U. S. Department of Transportation
National Highway Traffic Safety Administration
HS 808 705
The reason Capital area motorists use the Beltway was the same in 1997 as it was in 1994. They believe the Beltway still is the quickest, easiest way to get people where they want to be. In many cases, people do not believe there are other choices, especially if the trip involves crossing the Potomac from Virginia to Maryland or vice versa.
Although some motorists are apprehensive about the safety of driving on the Beltway, most are not. Even those who see the Beltway as more hazardous than other interstate highways consider the risks acceptable. Few of the participants have experienced crashes on the Beltway, although many have experienced near misses.
As in 1994, congestion still is the major issue motorists and truckers dislike about the Beltway because congestion interferes with drivers' desires to complete their trips quickly. Although safety issues emerge when people are asked what they dislike about the Beltway, they do not seem to be as universal as complaints about congestion.
When motorists were asked to evaluate the safety of driving on the Beltway, a sizable minority described it as hazardous. Most, however, did not think it more hazardous than travel on other urban interstates. Many believe, however, that it is more hazardous now than it was three years ago, reflecting increasing concerns about aggressive driving behavior.
Focus group participants listed and ranked perceived causes of Beltway crashes. There were some remarkable differences between the 1994 and 1997 groups. Unsafe driving behaviors were among the most important factors in both years, but the 1997 participants ranked them among their top three causes twice as often as the 1994 participants. Excessive speed, aggressive driving, inattention, unsafe lane changing, and tailgating were most frequently designated major crash causes in the 1997 focus groups. Aggressive driving was the number one concern among the "general" motorist groups. It was mentioned as one of the three most serious crash causes by 53 percent of the participants. This compares with only 2 percent among the 1994 participants. Interestingly, the aggressive driver groups were less concerned about aggressive driving, 15 percent of them mentioned aggressive driving as one of the major crash causes.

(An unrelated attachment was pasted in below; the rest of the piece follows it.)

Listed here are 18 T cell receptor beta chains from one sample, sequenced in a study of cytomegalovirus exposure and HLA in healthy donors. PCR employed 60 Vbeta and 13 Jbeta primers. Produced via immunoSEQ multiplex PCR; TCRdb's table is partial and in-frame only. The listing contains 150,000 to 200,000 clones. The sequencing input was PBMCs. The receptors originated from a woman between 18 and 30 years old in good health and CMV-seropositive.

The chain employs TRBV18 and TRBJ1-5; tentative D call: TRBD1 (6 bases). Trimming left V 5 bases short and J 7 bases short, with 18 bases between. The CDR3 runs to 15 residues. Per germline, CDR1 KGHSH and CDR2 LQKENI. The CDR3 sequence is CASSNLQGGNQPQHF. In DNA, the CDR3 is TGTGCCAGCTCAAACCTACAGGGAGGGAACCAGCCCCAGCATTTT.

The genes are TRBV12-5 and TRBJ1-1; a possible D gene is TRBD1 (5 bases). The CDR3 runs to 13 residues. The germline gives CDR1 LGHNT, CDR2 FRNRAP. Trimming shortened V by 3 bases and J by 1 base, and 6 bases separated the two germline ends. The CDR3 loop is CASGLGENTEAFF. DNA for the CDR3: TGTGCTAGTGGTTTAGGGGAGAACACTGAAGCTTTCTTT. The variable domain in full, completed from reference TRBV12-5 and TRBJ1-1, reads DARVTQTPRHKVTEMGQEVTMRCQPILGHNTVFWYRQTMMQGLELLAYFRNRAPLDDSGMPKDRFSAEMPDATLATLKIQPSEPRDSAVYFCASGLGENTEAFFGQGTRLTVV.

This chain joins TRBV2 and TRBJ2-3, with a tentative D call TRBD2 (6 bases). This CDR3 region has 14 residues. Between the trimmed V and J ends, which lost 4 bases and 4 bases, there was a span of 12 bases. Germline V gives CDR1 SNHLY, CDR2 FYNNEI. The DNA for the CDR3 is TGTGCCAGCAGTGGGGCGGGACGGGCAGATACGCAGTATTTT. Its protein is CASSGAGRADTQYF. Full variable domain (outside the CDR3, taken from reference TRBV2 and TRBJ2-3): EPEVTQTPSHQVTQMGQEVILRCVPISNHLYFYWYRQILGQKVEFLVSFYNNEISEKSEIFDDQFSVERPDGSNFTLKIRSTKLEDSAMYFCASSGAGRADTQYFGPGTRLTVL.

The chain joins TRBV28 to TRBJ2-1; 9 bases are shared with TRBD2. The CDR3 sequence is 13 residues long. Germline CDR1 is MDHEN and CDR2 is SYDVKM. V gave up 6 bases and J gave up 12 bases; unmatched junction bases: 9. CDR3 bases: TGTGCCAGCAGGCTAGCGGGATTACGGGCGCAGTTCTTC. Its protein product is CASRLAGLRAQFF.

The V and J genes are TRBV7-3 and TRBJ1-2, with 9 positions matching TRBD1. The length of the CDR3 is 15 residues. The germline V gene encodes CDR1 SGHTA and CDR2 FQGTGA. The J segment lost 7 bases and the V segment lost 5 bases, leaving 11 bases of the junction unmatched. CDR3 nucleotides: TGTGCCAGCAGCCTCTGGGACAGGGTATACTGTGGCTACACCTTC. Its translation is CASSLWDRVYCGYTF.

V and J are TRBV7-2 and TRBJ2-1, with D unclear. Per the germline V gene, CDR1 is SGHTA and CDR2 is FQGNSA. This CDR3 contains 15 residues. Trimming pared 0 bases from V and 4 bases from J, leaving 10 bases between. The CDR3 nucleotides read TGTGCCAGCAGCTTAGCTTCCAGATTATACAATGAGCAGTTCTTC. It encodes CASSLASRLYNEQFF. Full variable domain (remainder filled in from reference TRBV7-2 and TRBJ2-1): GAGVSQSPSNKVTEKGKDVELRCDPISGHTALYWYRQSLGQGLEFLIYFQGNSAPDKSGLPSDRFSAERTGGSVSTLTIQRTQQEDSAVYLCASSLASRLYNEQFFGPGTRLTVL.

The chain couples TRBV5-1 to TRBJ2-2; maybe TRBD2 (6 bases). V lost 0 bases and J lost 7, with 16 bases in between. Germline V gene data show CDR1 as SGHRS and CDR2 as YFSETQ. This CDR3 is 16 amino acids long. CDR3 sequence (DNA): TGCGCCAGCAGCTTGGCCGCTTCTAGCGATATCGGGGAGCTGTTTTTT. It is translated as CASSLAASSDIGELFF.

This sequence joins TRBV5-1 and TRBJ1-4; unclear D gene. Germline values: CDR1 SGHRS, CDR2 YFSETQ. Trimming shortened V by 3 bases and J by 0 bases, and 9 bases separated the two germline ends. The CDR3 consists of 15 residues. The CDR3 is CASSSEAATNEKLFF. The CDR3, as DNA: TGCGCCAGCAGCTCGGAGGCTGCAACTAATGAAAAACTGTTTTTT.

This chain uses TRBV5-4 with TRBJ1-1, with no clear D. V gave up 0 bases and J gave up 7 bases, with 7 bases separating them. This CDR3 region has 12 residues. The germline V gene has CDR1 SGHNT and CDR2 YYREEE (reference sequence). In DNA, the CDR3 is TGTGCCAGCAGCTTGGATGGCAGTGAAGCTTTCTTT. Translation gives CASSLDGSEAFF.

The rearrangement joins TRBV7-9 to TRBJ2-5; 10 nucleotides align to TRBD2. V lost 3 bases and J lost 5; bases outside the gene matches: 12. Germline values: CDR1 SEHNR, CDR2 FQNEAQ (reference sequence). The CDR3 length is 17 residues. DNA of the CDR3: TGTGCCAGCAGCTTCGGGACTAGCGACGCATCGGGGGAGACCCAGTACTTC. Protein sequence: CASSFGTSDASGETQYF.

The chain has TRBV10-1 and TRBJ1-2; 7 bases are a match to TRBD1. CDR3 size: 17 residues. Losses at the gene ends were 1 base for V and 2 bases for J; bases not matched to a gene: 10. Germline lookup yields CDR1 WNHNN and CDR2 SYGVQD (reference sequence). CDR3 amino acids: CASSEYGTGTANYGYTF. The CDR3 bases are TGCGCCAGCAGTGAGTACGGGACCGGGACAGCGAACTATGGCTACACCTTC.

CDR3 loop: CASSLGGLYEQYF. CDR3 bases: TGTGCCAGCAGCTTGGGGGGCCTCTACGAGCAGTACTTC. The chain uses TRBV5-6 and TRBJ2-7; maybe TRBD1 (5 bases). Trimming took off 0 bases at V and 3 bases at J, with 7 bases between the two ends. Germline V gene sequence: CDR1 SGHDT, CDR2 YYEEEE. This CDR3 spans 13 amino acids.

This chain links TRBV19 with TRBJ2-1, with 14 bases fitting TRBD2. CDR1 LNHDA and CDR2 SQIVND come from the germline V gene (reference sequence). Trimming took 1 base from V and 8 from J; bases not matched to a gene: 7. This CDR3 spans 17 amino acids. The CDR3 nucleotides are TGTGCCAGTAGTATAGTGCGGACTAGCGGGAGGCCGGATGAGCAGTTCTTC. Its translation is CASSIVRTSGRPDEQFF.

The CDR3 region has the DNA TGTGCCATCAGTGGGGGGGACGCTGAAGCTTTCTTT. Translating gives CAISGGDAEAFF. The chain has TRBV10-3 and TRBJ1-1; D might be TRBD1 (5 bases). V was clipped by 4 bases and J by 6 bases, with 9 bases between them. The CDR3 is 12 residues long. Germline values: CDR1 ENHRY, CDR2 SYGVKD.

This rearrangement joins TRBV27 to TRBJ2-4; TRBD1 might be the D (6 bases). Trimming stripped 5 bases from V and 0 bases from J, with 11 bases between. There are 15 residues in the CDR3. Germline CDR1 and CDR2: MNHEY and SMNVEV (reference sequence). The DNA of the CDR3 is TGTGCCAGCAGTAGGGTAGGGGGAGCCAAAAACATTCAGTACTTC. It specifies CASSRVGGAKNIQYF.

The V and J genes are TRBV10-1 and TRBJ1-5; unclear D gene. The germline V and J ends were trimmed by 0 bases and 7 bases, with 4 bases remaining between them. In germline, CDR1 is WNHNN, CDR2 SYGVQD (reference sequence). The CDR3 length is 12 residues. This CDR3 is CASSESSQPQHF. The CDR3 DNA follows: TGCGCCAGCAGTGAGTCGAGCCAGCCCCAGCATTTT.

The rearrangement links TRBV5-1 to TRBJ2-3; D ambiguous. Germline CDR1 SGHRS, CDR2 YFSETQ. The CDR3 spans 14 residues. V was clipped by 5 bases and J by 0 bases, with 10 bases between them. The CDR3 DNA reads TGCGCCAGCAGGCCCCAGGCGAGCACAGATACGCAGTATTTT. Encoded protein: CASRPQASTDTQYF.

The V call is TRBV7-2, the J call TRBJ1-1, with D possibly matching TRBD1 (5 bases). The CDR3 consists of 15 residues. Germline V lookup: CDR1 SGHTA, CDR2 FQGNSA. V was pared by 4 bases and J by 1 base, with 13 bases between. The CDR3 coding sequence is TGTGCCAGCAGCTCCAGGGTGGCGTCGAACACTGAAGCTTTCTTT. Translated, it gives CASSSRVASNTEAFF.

The perception that congestion is a major crash cause was only half as frequent in 1997 as it was three years earlier. A possible explanation is that current concern about unsafe drivers has drawn attention away from congestion. Beltway traffic has not diminished in the past three years, and there have been many roadway and traffic management improvements that may have relieved some congestion.
Roadway design and maintenance factors also have declined as perceived major causes of Beltway crashes. Mentions of design and maintenance factors as major crash causes decreased from 97 percent in 1994 to 33 percent in 1997. Merge lanes where motorists share acceleration and deceleration lanes were the top concern in the category, and the percentage did not change much between 1994 and 1997.
Commercial drivers' lists of crash causes were similar to those of other Beltway users.